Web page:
Harvesting & Storing
THE “INSURANCE” CROP
In view of the potato shortage this year, we should take extra care in harvesting and storing our own crops so as to avoid any risk of loss.
The tops should be cut down and removed about a fortnight before lifting time—burn them if there is the slightest suspicion of blight. Choose a fine day for lifting and leave the tubers on the ground just long enough to dry—about four or five hours.
Be careful to sort your crop, to make sure that you don’t store any diseased tubers. But even with the most careful sorting, a diseased tuber or two may accidentally get mixed with sound ones. So to prevent disease spreading, sprinkle powdered lime, or a mixture of lime and flowers of sulphur, among the tubers. The sulphur also helps to keep vermin away.
Potatoes are easily damaged by even a few degrees of frost, and are then unfit for human food. If you store your crops in boxes or barrels, rather than in sacks—and line the containers with old newspapers as a protection against frost. Put the boxes or barrels in a dry, frost-proof shed for the winter and cover them with old sacking, giving extra covering in severe weather.
Label your varieties and use the poorer keepers first; for instance, Arran Banner should be used before Arran Peak. Be careful about ventilation particularly in the first months of storage; the door should be kept open, also the window when the weather permits.
Look over your stored potatoes fortnightly and remove any diseased tubers.
If you have a large crop and want to store them in a clamp or pie, this diagram may help you in building it.
Choose the driest bit of your land for your clamp and mark out a strip 3 ft. 6 in. wide and long enough to take your crop.
Don’t be niggardly with the straw —provide at least a 6-in. layer. Press the lower ends of the straw close to the ground, for it is along the edge of the clamp that the frost generally creeps in.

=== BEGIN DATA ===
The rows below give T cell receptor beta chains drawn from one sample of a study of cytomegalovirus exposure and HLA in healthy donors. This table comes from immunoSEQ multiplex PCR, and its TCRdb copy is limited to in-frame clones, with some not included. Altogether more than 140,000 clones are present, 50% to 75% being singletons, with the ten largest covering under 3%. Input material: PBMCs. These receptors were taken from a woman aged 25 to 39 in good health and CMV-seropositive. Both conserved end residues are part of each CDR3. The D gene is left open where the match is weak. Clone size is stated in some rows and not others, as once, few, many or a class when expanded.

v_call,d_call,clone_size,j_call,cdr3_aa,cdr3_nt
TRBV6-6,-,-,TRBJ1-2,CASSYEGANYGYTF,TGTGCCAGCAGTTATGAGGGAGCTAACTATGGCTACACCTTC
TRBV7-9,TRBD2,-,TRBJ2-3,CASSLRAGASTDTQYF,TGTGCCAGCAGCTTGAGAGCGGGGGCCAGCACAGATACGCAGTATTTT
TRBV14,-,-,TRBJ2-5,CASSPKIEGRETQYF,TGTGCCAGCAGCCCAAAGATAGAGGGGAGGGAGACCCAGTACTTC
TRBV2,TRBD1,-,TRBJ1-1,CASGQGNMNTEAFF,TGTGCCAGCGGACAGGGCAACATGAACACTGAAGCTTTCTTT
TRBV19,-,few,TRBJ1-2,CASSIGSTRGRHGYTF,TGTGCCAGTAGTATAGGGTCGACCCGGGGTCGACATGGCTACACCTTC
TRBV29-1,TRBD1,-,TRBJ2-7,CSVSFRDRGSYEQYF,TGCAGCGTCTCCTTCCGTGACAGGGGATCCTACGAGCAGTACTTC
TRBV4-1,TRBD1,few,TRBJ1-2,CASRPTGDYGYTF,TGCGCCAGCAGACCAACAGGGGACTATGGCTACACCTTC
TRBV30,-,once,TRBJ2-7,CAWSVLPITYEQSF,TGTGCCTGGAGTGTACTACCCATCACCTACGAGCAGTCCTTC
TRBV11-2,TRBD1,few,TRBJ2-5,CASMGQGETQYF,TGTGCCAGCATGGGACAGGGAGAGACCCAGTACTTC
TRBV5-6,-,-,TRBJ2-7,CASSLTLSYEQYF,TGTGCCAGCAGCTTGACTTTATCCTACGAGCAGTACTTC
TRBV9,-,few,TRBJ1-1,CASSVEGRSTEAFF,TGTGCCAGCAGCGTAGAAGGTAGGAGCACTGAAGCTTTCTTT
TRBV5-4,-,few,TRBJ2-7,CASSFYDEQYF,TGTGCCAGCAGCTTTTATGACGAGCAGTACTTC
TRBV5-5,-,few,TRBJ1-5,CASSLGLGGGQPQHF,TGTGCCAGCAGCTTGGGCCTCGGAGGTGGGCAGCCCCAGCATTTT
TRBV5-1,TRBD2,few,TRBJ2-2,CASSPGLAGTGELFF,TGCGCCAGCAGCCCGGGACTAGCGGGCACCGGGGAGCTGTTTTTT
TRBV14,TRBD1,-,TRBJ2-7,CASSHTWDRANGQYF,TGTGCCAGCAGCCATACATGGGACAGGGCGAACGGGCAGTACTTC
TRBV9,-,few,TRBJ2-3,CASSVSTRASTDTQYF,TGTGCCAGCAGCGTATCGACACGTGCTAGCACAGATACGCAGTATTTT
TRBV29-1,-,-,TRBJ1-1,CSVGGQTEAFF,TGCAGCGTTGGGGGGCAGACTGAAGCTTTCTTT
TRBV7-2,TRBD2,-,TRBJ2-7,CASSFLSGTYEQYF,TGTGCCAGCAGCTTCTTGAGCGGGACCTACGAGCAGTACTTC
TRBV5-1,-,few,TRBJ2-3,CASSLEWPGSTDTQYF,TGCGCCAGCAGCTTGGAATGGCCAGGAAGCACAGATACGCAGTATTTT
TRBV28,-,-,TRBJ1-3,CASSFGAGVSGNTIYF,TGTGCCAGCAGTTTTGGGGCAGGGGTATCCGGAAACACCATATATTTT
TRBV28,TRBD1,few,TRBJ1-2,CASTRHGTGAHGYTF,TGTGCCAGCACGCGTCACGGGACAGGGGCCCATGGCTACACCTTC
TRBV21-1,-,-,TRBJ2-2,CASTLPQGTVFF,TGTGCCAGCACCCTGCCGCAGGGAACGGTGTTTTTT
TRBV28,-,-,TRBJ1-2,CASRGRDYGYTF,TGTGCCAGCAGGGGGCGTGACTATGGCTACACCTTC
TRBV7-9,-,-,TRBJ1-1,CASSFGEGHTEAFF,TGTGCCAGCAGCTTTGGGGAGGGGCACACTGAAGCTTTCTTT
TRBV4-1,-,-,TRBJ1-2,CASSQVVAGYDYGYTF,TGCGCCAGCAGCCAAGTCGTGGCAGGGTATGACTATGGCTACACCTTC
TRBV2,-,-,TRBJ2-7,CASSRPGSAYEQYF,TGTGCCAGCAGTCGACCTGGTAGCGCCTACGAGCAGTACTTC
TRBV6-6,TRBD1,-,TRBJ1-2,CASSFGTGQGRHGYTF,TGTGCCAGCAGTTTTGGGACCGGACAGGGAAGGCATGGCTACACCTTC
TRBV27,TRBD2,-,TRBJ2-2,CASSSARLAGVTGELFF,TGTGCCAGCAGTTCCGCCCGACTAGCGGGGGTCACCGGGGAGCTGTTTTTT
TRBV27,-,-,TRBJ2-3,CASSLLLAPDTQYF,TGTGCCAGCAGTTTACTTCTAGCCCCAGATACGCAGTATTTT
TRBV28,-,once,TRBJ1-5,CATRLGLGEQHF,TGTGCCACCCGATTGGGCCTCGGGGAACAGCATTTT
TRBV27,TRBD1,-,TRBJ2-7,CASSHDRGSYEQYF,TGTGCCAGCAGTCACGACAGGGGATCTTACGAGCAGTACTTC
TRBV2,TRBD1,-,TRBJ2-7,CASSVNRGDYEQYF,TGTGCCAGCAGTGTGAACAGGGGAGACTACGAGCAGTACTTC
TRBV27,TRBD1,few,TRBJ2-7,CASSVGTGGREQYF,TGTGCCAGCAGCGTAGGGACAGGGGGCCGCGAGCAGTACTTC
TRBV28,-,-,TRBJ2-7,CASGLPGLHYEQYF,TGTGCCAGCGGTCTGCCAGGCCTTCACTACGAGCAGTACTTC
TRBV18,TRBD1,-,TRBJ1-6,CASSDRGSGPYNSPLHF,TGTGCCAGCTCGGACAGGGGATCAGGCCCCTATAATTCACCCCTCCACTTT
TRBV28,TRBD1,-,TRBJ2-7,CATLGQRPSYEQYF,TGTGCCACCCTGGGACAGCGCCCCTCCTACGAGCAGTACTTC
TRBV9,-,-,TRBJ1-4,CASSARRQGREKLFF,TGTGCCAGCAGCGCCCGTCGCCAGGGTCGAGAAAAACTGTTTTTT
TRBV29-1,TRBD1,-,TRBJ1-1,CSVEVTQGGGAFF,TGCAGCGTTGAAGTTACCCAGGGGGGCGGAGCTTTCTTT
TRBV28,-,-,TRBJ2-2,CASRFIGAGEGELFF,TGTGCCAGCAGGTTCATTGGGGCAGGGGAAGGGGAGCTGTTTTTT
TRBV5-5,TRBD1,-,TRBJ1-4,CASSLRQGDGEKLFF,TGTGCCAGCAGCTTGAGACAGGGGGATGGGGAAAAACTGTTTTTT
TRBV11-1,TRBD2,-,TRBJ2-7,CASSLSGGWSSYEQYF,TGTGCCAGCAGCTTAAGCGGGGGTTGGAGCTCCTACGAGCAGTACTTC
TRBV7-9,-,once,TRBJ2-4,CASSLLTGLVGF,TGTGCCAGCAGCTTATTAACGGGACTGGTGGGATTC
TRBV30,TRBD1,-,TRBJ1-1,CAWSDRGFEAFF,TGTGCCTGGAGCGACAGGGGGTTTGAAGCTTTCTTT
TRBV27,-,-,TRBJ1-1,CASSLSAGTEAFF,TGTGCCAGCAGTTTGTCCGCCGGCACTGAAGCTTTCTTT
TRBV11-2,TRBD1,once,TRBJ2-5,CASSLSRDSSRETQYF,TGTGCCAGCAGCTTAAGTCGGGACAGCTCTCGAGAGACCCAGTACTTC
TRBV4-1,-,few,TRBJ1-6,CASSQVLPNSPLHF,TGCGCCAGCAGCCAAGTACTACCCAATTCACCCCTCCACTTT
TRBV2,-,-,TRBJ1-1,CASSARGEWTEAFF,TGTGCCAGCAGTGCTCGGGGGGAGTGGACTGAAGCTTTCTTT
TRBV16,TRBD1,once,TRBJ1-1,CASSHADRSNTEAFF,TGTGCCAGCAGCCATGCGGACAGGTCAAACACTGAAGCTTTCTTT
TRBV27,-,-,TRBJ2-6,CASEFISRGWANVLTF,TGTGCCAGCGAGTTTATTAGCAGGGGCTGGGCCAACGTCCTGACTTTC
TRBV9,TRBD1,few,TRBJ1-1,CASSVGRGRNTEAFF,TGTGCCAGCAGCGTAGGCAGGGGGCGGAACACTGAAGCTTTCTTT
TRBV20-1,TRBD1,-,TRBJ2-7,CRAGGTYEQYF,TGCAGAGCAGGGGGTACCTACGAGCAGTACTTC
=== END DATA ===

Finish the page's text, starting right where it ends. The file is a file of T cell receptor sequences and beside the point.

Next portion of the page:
The straw layer should reach almost to the top of the potatoes. You then put a covering of straw over the top of the ridge, so that its ends overlap the straw at the sides. This ensures that the rain runs down the outside and not into the clamp. To keep the straw in place, put some soil along the lower edge and a spadeful here and there over the whole of the straw covering.
Allow a few days for “perspiring,” and then cover most of the straw (to within 4 in. of the top of the ridge) with 6 in. of soil, leaving 6 in. strips bare every so often. To get this soil, dig a trench 1 ft. away from the base of the clamp, about 6 in. deep. Cut an outlet in the trench to make sure that all water drains away.
When frost threatens fill in the bare strips with soil and also cover the ridge. But make ventilation holes at intervals at ground level and along the top of the ridge. Stuff these holes with straw to prevent them getting blocked with soil.
If your clamp seems to be all right, you may leave it undisturbed until February, if you like. But you should then open it when it is not freezing and inspect the contents, removing any diseased tubers and “sprouts.” In remaking the clamp, take care not to bruise the potatoes, or rotting may set in.